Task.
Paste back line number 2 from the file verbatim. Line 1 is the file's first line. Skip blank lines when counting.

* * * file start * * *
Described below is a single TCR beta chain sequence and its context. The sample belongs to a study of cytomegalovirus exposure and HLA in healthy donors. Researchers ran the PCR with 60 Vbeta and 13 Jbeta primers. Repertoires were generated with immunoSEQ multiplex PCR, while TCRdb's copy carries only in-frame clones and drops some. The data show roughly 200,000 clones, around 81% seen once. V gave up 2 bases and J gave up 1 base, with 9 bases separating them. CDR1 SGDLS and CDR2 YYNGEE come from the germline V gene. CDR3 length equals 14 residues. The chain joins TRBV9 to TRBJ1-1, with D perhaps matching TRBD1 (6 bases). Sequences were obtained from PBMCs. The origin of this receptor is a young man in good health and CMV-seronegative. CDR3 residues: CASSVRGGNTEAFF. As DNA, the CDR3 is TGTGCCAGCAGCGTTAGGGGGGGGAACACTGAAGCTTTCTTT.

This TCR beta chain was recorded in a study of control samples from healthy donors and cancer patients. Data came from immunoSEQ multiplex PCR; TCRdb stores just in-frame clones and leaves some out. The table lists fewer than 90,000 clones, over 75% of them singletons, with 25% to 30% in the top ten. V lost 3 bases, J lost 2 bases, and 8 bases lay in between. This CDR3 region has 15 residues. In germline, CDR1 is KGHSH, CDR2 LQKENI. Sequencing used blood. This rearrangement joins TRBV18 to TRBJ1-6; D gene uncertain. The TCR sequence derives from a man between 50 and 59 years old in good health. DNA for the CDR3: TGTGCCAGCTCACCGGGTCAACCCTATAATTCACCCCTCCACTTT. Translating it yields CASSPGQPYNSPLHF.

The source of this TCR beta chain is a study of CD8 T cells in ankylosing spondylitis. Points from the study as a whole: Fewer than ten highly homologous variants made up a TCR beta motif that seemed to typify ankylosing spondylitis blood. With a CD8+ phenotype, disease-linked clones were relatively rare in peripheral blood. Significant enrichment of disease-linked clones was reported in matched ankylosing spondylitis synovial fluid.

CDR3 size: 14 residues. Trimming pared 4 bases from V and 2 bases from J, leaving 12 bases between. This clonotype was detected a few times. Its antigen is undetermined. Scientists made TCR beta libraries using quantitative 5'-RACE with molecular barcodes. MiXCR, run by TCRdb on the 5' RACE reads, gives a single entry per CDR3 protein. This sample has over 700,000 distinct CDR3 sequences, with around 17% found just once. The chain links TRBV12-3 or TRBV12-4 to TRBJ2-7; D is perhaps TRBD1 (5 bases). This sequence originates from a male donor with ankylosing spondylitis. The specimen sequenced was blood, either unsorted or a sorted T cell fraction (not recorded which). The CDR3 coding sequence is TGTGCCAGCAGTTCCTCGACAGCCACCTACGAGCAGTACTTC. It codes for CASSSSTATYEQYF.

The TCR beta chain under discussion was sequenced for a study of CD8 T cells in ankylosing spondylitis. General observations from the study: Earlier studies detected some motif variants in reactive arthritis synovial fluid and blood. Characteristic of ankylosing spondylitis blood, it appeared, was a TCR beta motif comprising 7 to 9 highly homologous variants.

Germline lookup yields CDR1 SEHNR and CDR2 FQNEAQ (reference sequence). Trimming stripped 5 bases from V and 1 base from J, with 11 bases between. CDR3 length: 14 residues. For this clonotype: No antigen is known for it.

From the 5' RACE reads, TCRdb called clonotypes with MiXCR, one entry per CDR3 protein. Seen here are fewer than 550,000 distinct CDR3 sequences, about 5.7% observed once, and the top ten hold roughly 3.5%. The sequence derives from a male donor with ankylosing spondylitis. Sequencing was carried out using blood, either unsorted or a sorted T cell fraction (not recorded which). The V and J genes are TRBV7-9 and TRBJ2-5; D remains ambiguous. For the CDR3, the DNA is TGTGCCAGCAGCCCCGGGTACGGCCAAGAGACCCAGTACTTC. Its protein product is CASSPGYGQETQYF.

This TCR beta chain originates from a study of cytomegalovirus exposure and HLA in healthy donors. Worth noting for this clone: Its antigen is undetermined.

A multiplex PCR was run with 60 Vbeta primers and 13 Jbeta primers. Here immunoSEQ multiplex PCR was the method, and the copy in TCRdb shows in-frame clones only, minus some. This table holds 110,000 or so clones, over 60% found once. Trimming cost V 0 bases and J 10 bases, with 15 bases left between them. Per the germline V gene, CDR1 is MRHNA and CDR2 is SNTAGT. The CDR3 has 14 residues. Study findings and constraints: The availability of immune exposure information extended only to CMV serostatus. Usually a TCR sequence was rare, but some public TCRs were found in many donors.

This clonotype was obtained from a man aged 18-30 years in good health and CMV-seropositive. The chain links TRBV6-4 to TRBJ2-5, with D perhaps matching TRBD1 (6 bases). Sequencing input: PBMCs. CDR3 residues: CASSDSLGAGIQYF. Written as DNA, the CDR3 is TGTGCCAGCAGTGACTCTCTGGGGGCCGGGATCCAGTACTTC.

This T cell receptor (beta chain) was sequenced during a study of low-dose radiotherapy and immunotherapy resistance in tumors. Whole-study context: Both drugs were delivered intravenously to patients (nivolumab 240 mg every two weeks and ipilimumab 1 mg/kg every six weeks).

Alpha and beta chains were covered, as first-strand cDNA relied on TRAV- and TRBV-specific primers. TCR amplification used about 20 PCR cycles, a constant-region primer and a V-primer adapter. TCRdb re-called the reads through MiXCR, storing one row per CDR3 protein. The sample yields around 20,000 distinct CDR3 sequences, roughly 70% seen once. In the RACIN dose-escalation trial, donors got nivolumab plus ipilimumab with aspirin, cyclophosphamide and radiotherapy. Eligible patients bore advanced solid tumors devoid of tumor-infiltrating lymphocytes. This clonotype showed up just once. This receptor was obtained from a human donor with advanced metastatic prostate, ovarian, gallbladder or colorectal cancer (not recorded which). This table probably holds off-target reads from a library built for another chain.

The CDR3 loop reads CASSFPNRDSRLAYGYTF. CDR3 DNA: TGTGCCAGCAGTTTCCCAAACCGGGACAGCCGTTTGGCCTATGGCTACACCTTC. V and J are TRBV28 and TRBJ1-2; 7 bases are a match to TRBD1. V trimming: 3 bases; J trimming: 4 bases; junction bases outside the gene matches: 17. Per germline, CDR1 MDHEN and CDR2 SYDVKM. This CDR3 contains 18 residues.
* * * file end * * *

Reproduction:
This TCR beta chain was recorded in a study of control samples from healthy donors and cancer patients. Data came from immunoSEQ multiplex PCR; TCRdb stores just in-frame clones and leaves some out. The table lists fewer than 90,000 clones, over 75% of them singletons, with 25% to 30% in the top ten. V lost 3 bases, J lost 2 bases, and 8 bases lay in between. This CDR3 region has 15 residues. In germline, CDR1 is KGHSH, CDR2 LQKENI. Sequencing used blood. This rearrangement joins TRBV18 to TRBJ1-6; D gene uncertain. The TCR sequence derives from a man between 50 and 59 years old in good health. DNA for the CDR3: TGTGCCAGCTCACCGGGTCAACCCTATAATTCACCCCTCCACTTT. Translating it yields CASSPGQPYNSPLHF.